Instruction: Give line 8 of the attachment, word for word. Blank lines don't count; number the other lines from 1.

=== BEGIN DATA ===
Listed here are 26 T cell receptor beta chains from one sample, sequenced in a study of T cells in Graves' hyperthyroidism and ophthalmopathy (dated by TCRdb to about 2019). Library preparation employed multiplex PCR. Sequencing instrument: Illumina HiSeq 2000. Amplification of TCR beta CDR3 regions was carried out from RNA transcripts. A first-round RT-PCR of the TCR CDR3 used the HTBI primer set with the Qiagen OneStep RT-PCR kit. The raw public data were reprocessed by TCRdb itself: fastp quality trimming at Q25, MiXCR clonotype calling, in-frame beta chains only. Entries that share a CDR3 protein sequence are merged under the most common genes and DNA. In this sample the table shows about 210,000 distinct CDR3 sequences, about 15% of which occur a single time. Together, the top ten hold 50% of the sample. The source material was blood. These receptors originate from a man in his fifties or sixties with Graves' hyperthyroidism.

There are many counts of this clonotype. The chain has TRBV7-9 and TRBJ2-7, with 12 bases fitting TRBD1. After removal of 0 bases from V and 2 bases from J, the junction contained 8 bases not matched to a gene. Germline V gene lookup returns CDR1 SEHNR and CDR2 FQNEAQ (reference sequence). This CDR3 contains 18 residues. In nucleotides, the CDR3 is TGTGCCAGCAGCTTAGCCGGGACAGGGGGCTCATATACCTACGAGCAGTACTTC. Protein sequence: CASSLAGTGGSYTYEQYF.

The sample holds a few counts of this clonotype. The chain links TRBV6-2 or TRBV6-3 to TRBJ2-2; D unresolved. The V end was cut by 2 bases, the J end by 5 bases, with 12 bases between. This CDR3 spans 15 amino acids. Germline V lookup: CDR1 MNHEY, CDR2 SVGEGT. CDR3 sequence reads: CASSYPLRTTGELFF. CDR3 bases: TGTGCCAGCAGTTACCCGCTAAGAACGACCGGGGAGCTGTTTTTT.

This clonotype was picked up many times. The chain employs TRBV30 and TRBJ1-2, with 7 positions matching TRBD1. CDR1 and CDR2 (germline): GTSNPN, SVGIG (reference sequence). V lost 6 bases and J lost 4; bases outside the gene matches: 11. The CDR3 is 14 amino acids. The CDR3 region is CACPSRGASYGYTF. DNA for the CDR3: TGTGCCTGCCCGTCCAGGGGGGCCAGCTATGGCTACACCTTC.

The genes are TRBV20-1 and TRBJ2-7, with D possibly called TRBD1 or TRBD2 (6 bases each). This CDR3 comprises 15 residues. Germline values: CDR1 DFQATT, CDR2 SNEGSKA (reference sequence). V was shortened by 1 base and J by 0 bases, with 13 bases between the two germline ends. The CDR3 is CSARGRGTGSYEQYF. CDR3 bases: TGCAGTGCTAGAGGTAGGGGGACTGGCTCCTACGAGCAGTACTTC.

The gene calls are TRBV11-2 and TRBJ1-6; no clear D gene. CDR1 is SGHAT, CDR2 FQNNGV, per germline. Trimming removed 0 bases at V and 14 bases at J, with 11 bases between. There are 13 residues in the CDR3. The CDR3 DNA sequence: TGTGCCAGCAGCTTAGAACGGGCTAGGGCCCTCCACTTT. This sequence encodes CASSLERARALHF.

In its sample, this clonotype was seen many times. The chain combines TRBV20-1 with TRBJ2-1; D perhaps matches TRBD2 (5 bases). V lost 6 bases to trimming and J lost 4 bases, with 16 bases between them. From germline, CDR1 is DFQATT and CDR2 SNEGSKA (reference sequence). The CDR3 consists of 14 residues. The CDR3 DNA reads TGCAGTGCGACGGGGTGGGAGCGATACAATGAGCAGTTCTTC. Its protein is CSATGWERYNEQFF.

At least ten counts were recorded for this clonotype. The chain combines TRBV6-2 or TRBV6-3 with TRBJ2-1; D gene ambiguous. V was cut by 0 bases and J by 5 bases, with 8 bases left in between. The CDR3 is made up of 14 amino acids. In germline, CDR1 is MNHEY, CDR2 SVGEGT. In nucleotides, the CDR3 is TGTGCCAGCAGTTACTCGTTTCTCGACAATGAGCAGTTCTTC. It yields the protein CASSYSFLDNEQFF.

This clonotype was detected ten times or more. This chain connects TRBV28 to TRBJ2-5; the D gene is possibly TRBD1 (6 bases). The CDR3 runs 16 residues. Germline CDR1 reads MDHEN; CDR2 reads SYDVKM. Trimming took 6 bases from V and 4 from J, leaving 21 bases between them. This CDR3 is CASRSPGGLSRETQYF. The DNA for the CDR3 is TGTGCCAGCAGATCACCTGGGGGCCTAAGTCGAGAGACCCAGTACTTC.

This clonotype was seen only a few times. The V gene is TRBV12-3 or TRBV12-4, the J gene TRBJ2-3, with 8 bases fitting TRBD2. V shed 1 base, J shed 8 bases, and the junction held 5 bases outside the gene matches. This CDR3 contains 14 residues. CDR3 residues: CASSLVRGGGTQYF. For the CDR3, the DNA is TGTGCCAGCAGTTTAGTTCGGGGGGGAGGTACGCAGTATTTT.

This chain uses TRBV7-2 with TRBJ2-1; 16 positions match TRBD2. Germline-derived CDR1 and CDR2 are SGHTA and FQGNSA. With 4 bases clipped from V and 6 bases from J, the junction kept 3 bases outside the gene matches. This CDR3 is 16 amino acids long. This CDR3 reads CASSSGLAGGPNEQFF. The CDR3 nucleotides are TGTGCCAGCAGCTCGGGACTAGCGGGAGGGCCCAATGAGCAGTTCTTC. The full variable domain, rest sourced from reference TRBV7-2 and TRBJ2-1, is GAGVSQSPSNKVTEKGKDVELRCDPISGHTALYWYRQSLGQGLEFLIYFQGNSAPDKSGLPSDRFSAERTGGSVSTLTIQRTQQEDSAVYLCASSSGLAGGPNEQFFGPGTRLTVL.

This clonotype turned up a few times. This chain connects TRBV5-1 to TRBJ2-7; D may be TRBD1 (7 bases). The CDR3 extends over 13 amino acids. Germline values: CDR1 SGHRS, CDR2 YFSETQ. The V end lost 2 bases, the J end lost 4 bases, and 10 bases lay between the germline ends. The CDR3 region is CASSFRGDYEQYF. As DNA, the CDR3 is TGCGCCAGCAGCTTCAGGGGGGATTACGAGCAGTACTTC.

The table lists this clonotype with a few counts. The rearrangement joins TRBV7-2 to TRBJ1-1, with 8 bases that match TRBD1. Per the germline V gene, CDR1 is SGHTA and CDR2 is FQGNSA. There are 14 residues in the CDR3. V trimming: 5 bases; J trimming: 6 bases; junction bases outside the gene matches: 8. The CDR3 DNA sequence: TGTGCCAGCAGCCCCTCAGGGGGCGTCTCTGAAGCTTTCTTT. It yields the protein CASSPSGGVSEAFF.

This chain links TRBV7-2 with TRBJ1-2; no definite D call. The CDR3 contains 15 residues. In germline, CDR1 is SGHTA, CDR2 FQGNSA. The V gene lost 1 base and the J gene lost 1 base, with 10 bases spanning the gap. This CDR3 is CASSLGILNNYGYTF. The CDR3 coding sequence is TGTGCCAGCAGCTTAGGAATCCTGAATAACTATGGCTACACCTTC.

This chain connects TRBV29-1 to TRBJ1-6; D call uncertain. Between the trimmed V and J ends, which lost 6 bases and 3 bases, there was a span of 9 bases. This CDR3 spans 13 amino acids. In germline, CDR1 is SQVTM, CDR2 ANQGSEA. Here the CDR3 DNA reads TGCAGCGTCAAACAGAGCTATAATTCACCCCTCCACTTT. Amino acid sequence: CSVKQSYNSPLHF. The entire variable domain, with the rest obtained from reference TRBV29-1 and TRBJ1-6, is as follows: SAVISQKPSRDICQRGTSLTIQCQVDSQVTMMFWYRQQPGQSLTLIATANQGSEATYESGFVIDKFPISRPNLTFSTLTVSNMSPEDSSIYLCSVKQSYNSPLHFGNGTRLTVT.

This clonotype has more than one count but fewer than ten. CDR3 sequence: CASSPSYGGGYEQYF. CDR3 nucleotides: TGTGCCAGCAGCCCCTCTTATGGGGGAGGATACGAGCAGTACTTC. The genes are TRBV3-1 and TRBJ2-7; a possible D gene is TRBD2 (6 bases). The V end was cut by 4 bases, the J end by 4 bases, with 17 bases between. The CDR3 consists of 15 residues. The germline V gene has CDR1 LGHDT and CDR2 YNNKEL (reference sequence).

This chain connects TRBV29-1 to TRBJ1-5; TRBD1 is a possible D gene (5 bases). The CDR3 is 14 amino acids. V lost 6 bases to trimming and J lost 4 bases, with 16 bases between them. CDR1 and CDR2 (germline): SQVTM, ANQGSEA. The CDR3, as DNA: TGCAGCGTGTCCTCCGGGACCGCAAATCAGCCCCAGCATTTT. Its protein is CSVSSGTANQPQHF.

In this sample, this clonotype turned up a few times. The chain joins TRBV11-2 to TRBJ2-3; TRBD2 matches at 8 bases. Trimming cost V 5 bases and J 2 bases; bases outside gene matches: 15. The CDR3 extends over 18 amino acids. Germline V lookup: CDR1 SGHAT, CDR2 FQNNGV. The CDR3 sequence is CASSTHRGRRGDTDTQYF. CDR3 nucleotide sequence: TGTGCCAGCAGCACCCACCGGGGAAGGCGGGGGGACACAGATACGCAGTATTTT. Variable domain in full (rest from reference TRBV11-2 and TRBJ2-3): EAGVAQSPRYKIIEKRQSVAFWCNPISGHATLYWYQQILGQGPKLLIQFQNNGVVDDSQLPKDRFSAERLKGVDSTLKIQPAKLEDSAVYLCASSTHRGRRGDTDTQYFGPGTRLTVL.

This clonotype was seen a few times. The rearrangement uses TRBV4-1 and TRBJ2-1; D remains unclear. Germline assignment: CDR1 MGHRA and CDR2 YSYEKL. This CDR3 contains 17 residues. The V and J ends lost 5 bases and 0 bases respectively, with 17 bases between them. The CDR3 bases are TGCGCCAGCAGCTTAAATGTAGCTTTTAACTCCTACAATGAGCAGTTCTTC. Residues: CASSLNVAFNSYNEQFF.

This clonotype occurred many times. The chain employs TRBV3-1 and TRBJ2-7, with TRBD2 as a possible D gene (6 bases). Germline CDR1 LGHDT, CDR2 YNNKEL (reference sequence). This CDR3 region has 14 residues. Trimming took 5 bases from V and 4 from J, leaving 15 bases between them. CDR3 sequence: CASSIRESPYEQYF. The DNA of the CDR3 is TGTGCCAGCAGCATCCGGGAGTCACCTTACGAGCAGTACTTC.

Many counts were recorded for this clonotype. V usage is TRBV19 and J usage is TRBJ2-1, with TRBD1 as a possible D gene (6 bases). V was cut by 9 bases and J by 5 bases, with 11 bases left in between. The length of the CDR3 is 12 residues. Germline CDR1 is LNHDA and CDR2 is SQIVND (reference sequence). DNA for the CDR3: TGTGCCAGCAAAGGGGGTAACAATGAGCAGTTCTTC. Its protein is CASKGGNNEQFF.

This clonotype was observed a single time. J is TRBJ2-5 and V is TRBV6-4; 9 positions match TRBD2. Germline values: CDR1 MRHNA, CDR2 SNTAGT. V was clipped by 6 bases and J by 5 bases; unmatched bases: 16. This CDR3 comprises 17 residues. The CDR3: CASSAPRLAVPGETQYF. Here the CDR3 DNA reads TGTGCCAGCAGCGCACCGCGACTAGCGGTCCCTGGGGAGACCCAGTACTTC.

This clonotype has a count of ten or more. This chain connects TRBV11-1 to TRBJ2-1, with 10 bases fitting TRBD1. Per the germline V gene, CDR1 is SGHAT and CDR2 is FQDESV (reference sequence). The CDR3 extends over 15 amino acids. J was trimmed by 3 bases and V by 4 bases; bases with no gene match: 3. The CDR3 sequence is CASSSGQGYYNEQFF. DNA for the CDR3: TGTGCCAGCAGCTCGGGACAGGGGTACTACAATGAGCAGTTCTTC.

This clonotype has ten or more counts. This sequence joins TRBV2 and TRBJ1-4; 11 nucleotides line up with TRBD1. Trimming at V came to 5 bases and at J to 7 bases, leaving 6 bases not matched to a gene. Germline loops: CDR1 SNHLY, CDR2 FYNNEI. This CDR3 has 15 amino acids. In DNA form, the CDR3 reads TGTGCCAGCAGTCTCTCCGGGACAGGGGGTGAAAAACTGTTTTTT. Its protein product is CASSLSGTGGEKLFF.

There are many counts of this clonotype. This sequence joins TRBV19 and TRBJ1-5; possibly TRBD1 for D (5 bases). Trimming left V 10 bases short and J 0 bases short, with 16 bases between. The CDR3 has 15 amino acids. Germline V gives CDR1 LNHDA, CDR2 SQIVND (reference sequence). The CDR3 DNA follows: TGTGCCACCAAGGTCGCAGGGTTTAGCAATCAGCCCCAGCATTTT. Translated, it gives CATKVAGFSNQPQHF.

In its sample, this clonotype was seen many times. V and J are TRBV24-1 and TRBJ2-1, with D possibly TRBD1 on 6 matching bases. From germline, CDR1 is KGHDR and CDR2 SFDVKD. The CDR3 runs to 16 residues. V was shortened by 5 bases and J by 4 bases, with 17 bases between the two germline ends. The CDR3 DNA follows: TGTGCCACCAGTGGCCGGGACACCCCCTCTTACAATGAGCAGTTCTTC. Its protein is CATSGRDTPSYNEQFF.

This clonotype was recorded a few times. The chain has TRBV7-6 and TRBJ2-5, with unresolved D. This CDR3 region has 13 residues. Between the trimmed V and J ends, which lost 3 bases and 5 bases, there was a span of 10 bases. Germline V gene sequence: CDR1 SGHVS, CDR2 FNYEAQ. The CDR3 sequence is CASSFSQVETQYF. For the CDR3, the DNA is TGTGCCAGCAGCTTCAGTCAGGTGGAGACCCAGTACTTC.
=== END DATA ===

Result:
At least ten counts were recorded for this clonotype. The chain combines TRBV6-2 or TRBV6-3 with TRBJ2-1; D gene ambiguous. V was cut by 0 bases and J by 5 bases, with 8 bases left in between. The CDR3 is made up of 14 amino acids. In germline, CDR1 is MNHEY, CDR2 SVGEGT. In nucleotides, the CDR3 is TGTGCCAGCAGTTACTCGTTTCTCGACAATGAGCAGTTCTTC. It yields the protein CASSYSFLDNEQFF.